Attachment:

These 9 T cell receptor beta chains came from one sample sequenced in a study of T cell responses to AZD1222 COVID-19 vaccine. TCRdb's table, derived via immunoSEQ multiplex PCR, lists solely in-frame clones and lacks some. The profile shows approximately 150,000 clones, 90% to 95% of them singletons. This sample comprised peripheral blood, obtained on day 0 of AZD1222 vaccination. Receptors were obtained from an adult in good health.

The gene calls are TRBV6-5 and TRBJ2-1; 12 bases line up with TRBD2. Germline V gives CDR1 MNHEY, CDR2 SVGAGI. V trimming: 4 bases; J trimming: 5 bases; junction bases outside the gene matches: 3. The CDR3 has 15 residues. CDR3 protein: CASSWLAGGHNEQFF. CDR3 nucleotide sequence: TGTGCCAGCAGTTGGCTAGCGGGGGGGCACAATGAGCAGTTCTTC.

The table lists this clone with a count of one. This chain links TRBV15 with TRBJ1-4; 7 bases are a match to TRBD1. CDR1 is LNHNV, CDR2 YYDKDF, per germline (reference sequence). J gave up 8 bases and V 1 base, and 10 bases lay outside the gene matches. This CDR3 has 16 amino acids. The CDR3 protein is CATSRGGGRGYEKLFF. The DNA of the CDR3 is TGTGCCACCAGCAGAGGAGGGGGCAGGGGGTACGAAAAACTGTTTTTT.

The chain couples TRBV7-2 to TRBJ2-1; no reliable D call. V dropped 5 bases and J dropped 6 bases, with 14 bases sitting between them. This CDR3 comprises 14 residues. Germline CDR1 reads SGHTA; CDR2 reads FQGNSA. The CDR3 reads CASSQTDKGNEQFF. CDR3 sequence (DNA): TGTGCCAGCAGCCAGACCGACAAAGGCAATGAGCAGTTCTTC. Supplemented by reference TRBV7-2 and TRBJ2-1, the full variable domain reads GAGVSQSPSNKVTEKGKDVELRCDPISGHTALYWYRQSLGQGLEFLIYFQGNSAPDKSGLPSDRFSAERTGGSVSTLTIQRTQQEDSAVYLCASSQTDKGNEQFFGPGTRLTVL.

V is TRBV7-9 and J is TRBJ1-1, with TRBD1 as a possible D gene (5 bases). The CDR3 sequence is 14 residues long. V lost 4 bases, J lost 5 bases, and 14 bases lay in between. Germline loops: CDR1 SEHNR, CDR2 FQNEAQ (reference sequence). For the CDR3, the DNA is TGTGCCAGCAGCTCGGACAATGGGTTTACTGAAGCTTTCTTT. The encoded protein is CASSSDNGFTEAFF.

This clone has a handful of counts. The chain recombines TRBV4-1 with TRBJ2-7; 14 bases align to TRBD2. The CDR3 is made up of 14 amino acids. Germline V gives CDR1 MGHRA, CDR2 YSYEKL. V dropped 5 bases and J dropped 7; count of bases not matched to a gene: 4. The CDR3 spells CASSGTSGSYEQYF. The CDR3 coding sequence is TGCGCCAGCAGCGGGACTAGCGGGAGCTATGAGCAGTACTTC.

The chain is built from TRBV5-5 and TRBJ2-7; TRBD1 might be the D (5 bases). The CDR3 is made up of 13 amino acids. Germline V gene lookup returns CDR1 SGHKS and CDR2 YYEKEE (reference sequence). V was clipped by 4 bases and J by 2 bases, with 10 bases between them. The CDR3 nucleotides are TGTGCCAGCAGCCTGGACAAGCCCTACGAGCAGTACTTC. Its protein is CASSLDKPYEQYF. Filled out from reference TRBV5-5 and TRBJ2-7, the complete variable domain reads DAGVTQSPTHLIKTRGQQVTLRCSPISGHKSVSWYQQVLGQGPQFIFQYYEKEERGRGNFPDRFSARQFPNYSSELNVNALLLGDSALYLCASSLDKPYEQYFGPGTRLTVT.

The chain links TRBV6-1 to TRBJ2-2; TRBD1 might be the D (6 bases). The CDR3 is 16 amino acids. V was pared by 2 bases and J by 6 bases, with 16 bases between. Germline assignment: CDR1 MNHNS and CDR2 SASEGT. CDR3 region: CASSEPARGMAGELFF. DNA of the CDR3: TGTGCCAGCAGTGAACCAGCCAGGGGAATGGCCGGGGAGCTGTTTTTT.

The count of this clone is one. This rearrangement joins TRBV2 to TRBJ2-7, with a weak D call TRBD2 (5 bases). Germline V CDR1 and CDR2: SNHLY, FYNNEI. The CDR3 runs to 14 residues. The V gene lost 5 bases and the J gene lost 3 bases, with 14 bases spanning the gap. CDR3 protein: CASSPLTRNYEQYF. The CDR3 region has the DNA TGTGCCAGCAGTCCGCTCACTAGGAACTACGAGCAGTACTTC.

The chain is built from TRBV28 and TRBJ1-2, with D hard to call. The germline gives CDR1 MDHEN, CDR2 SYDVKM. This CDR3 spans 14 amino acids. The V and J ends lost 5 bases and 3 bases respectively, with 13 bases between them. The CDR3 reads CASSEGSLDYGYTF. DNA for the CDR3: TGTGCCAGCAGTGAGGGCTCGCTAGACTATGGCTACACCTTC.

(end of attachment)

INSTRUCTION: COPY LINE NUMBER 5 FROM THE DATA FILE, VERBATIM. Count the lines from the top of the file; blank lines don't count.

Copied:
V is TRBV7-9 and J is TRBJ1-1, with TRBD1 as a possible D gene (5 bases). The CDR3 sequence is 14 residues long. V lost 4 bases, J lost 5 bases, and 14 bases lay in between. Germline loops: CDR1 SEHNR, CDR2 FQNEAQ (reference sequence). For the CDR3, the DNA is TGTGCCAGCAGCTCGGACAATGGGTTTACTGAAGCTTTCTTT. The encoded protein is CASSSDNGFTEAFF.